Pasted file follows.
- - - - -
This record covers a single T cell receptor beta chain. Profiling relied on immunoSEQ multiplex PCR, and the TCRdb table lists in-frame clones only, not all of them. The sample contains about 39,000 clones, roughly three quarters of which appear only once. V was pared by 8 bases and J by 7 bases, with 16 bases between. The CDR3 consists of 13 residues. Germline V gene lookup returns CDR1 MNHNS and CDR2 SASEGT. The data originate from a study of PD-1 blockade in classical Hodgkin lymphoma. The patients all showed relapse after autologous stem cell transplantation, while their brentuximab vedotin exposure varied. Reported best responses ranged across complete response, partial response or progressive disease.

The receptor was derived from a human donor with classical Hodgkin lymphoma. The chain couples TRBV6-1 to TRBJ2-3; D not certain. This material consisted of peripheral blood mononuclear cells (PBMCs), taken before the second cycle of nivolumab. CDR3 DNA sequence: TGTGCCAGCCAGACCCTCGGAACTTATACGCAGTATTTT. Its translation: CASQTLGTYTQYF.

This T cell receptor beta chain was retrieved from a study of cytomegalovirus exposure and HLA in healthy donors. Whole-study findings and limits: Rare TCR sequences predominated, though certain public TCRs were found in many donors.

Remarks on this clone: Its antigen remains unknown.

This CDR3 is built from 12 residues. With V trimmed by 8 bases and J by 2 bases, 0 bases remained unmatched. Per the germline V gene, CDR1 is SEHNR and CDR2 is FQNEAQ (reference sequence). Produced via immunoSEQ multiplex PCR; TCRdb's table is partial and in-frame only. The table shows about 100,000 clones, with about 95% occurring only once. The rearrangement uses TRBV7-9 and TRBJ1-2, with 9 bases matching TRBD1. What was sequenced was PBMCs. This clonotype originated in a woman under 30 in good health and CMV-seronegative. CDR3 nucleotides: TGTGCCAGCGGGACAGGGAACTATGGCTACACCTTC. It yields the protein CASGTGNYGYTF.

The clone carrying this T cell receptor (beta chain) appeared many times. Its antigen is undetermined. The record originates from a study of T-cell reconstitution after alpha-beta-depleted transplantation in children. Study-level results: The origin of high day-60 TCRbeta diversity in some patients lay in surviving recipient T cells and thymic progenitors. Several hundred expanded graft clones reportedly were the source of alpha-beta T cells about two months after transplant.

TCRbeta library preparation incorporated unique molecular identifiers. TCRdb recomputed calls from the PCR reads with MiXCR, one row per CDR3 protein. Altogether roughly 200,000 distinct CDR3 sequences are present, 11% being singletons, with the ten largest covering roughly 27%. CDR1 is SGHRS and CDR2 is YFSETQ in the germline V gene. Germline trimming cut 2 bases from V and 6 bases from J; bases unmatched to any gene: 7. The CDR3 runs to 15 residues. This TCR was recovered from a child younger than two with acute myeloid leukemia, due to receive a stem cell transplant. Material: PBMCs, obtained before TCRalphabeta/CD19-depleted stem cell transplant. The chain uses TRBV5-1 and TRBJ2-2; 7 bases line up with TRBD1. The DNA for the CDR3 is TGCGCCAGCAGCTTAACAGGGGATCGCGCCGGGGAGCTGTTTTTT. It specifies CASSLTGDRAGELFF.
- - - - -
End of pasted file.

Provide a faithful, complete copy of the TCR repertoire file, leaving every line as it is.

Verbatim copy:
This record covers a single T cell receptor beta chain. Profiling relied on immunoSEQ multiplex PCR, and the TCRdb table lists in-frame clones only, not all of them. The sample contains about 39,000 clones, roughly three quarters of which appear only once. V was pared by 8 bases and J by 7 bases, with 16 bases between. The CDR3 consists of 13 residues. Germline V gene lookup returns CDR1 MNHNS and CDR2 SASEGT. The data originate from a study of PD-1 blockade in classical Hodgkin lymphoma. The patients all showed relapse after autologous stem cell transplantation, while their brentuximab vedotin exposure varied. Reported best responses ranged across complete response, partial response or progressive disease.

The receptor was derived from a human donor with classical Hodgkin lymphoma. The chain couples TRBV6-1 to TRBJ2-3; D not certain. This material consisted of peripheral blood mononuclear cells (PBMCs), taken before the second cycle of nivolumab. CDR3 DNA sequence: TGTGCCAGCCAGACCCTCGGAACTTATACGCAGTATTTT. Its translation: CASQTLGTYTQYF.

This T cell receptor beta chain was retrieved from a study of cytomegalovirus exposure and HLA in healthy donors. Whole-study findings and limits: Rare TCR sequences predominated, though certain public TCRs were found in many donors.

Remarks on this clone: Its antigen remains unknown.

This CDR3 is built from 12 residues. With V trimmed by 8 bases and J by 2 bases, 0 bases remained unmatched. Per the germline V gene, CDR1 is SEHNR and CDR2 is FQNEAQ (reference sequence). Produced via immunoSEQ multiplex PCR; TCRdb's table is partial and in-frame only. The table shows about 100,000 clones, with about 95% occurring only once. The rearrangement uses TRBV7-9 and TRBJ1-2, with 9 bases matching TRBD1. What was sequenced was PBMCs. This clonotype originated in a woman under 30 in good health and CMV-seronegative. CDR3 nucleotides: TGTGCCAGCGGGACAGGGAACTATGGCTACACCTTC. It yields the protein CASGTGNYGYTF.

The clone carrying this T cell receptor (beta chain) appeared many times. Its antigen is undetermined. The record originates from a study of T-cell reconstitution after alpha-beta-depleted transplantation in children. Study-level results: The origin of high day-60 TCRbeta diversity in some patients lay in surviving recipient T cells and thymic progenitors. Several hundred expanded graft clones reportedly were the source of alpha-beta T cells about two months after transplant.

TCRbeta library preparation incorporated unique molecular identifiers. TCRdb recomputed calls from the PCR reads with MiXCR, one row per CDR3 protein. Altogether roughly 200,000 distinct CDR3 sequences are present, 11% being singletons, with the ten largest covering roughly 27%. CDR1 is SGHRS and CDR2 is YFSETQ in the germline V gene. Germline trimming cut 2 bases from V and 6 bases from J; bases unmatched to any gene: 7. The CDR3 runs to 15 residues. This TCR was recovered from a child younger than two with acute myeloid leukemia, due to receive a stem cell transplant. Material: PBMCs, obtained before TCRalphabeta/CD19-depleted stem cell transplant. The chain uses TRBV5-1 and TRBJ2-2; 7 bases line up with TRBD1. The DNA for the CDR3 is TGCGCCAGCAGCTTAACAGGGGATCGCGCCGGGGAGCTGTTTTTT. It specifies CASSLTGDRAGELFF.